Russia targets grain storage after Black Sea barrage

 

A farm storage building is seen damaged after a Russian attack in the Odesa region, Ukraine, July 21, 2023. [AP Photo]

Ukrainian President Volodymyr Zelenskyy held a phone conversation with his Turkish counterpart, Recep Tayyip Erdogan, on coordinated efforts to restore the operation of the Black Sea Grain Initiative.

Zelenskyy called unblocking the grain corridor an absolute priority. "Due to Russia's actions, the world is once again on the brink of a food crisis," he said. "A total of 400 million people in many countries in Africa and Asia are at risk of starvation. With joint efforts, we must avert the global food crisis."

His remarks were echoed by U.N. political affairs chief Rosemary DiCarlo to the Security Council earlier Friday. She said that Russian attacks on Ukrainian Black Sea ports could have “far-reaching impacts on global food security, in particular in developing countries."

DiCarlo also called threats about the potential targeting of civilian vessels in Black Sea waters — made by both Russia and Ukraine — unacceptable.

"Any risk of conflict spillover as a result of a military incident in the Black Sea, whether intentional or by accident, must be avoided at all costs, as this could result in potentially catastrophic consequences to us all," she said.

Missile strikes

Russian cruise missiles pummeled Ukrainian food export storage facilities in Odesa early Friday. The attacks followed a three-day barrage against the region’s Black Sea port infrastructure.

"Unfortunately, the grain terminals of an agricultural enterprise in Odesa region were hit. The enemy destroyed 100 tons of peas and 20 tons of barley," regional governor Oleh Kiper said on the Telegram messaging app.

Two people were injured, Kiper said, while officials reported seven dead in Russian airstrikes elsewhere in Ukraine.

Moscow has described the attacks as retaliatory after Ukraine’s strike on the Russian-built bridge to Crimea. Russia accuses Ukraine of using the sea corridor to launch terrorist attacks.

“Terrorist attacks are when Russian anti-ship missiles hit shopping malls, hospitals and grain terminals," tweeted Mykhailo Podolyak, a Ukrainian presidential adviser, in response.

Russia said its Black Sea fleet had practiced firing rockets at "floating targets" and it would deem all ships heading for Ukrainian waters to be potentially carrying arms.

Kyiv responded with a similar warning about ships headed to Russia.

Since the grain deal expired Monday, the number of ships loading grain cargoes from the Black Sea area has fallen by 35%. Uncertainty grows over whether Russia could hit commercial traffic, and shipping insurance companies have now suspended coverage for shipments from Ukraine apart from the smaller ports along the Danube, insurance industry sources said Friday.

Ships stalled

Meanwhile, dozens of ships were waiting to pass through the Danube channel Friday, including vessels bound for Romania or leaving from there, according to data from analytics company MarineTraffic.

In an interview with VOA’s Russian Service, USAID Deputy Administrator Isobel Coleman said that the U.S. agency has been assisting Ukraine in exporting grain via alternate routes through Poland and other countries, as well as through the Danube River.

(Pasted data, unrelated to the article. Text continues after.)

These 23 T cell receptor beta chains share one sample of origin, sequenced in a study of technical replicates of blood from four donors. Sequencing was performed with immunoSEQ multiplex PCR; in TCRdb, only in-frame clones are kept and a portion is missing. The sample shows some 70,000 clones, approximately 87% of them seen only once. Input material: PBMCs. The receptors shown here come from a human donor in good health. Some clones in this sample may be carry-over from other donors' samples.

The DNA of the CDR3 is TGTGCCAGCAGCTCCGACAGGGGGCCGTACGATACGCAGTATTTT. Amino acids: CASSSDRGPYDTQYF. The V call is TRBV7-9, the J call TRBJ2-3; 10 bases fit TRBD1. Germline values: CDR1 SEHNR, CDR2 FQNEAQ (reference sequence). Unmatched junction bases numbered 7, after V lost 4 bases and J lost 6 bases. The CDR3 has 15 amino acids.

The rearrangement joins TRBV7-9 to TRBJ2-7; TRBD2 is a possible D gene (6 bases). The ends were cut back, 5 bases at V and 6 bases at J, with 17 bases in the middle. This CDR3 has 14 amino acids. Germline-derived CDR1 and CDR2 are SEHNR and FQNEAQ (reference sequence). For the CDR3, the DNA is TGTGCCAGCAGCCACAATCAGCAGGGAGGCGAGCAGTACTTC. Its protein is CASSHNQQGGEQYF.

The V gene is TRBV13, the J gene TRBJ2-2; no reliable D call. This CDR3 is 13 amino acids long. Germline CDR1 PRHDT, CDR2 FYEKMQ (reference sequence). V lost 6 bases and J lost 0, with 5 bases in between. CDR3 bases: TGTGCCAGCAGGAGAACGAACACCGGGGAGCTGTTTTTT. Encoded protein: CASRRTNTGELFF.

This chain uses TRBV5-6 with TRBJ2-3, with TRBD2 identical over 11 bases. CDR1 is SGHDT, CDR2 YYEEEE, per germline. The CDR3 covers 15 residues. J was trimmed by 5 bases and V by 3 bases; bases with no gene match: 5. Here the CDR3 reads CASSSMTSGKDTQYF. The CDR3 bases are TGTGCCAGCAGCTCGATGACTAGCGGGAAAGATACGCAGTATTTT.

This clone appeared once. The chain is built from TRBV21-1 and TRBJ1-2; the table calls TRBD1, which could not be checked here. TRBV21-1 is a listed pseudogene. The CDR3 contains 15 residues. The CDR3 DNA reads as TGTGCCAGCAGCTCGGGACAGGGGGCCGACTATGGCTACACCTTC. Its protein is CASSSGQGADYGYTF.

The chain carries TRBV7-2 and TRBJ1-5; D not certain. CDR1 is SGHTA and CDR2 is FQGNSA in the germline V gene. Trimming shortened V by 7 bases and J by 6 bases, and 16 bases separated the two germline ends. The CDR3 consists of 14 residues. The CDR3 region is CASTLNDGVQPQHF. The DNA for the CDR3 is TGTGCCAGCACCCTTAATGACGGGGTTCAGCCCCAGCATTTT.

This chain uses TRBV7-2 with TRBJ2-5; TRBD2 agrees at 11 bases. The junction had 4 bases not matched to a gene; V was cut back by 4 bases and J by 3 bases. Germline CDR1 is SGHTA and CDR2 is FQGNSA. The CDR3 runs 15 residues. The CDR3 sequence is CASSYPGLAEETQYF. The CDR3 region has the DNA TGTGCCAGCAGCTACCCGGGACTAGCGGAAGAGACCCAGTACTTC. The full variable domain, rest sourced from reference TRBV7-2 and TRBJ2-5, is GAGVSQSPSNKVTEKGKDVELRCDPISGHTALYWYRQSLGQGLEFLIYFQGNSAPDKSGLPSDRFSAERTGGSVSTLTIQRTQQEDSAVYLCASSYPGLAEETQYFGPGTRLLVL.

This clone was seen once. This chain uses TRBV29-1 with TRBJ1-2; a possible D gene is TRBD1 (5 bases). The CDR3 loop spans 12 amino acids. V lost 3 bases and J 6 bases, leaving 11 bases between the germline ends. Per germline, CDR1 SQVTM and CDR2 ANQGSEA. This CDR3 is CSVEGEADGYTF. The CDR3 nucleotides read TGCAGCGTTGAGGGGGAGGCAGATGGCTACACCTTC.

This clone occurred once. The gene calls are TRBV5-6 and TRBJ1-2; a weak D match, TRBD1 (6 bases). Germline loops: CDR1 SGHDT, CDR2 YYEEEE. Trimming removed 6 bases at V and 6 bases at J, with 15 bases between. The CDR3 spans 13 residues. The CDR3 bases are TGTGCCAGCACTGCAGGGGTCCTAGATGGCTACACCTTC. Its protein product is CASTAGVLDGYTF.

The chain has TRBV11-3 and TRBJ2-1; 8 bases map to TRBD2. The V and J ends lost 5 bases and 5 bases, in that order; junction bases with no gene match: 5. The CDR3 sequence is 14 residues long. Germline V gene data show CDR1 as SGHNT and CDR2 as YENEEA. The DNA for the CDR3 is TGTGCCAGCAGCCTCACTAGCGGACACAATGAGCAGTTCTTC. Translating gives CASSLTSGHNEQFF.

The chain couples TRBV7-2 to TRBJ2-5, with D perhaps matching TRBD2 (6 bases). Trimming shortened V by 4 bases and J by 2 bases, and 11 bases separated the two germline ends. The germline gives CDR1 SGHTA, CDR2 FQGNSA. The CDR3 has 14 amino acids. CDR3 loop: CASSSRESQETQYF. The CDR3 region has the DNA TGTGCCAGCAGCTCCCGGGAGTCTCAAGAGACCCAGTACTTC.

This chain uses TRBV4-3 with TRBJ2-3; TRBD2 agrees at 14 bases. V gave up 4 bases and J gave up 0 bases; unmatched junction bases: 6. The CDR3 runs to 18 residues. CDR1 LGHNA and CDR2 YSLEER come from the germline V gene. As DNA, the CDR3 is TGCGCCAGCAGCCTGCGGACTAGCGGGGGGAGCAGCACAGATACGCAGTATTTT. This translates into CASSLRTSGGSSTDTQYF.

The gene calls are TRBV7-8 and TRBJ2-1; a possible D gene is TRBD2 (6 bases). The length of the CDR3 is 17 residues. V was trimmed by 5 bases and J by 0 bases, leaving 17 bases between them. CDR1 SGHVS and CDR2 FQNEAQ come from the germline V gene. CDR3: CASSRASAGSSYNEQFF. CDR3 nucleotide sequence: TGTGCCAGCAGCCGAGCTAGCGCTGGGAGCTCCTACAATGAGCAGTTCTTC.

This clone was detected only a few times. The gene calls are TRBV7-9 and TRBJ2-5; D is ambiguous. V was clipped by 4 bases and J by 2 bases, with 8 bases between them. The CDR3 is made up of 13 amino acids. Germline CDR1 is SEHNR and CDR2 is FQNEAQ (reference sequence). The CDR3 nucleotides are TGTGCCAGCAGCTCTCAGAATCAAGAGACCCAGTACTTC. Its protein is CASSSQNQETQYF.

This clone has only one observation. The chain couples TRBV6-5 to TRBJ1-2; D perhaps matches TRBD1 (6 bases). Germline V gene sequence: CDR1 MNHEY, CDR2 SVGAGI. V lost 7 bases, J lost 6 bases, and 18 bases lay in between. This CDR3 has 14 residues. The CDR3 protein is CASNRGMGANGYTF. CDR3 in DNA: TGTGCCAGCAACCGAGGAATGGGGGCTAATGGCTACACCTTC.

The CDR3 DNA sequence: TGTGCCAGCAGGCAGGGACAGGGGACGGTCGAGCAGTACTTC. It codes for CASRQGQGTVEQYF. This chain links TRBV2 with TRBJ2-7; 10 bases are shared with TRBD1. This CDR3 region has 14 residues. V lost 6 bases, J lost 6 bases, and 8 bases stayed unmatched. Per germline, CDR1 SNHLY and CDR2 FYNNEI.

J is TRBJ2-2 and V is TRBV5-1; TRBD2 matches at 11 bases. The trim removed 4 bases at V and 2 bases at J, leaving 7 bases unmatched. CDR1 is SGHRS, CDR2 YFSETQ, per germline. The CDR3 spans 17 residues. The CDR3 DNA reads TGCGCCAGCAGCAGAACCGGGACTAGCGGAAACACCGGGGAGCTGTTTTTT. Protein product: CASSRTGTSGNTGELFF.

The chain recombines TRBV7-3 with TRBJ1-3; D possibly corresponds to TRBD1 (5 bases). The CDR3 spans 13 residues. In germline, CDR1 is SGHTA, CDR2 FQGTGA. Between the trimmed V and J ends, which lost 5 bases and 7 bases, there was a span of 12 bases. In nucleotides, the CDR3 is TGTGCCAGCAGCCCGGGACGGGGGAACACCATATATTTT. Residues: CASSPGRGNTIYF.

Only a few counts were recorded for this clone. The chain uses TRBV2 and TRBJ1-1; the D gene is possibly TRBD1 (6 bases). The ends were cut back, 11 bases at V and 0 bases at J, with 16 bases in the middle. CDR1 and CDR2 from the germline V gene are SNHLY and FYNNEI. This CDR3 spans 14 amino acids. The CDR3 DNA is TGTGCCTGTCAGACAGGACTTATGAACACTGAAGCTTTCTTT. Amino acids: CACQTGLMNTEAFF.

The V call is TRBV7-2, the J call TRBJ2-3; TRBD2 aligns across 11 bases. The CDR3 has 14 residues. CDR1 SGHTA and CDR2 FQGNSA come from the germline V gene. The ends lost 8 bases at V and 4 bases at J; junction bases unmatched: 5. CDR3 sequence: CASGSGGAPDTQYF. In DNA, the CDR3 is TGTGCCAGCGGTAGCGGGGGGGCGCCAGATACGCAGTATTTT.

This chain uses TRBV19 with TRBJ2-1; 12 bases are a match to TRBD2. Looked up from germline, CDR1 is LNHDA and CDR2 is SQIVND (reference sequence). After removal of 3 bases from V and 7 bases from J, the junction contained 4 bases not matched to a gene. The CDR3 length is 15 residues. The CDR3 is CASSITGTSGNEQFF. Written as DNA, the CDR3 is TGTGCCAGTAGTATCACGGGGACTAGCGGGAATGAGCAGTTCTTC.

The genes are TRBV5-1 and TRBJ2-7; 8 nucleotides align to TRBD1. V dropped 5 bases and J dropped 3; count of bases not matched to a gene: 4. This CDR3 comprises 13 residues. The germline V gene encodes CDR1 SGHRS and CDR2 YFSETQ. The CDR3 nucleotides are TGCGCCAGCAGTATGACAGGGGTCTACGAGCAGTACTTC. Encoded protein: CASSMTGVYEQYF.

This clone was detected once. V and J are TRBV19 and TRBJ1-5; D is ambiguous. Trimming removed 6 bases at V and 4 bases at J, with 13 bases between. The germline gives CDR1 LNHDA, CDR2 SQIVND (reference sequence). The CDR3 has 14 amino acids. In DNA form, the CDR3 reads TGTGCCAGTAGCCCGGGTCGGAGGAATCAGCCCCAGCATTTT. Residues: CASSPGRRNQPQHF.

Coleman said these alternate routes are not as “cost-efficient and not as fast as transporting in big bulk carriers from the Black Sea, and it has caused some friction with its neighbors.” Overland Ukrainian grain exports can adversely affect grain prices of Ukraine’s European neighbors, which see their agricultural products depreciate.

But Coleman stressed it is important to utilize these alternate distribution routes so that “Putin's blackmail, his destruction, will not undermine Ukraine's agricultural sector.”

The attacks on Ukraine’s grain export infrastructure and fears about the fate of grain shipping have triggered a spike in the prices of grain products.

Erdogan said Western countries should address Russia’s demands to restore the Black Sea grain corridor.

The U.S. Treasury said Thursday that it had imposed new Russia-related sanctions to "reduce Russia’s revenue from the metals and mining sector, undermine its future energy capabilities and degrade Russia’s access to the international financial system."

Wagner Group

The last of the Wagner Group’s convict-prisoner mercenaries are scheduled to be released from their mandated service “in the coming days,” the British Defense Ministry said Friday.

In the ministry’s daily intelligence report about Russia’s invasion of Ukraine, it said “a significant number” of the pardoned convicts would likely continue with Wagner as professional contractors. Russia now controls Wagner’s prison recruitment pipeline, according to the ministry.

The Wagner Group staged a mutiny against Putin’s authority last month.

The end of the Wagner Group’s prison recruitment program marks one of the bloodiest episodes in modern military history, the British ministry said, with as many as 20,000 convict-recruits killed in a few months.

White House national security adviser Jake Sullivan told the Aspen Security Forum on Friday that Wagner mercenaries were not fighting in Ukraine at present.

Wagner’s chief, Yevgeny Prigozhin, said in a video Wednesday that his fighters would take no further part in the Ukraine war for now, ordering them to gather their strength for Africa.

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Action and collaboration are essential to safeguarding food security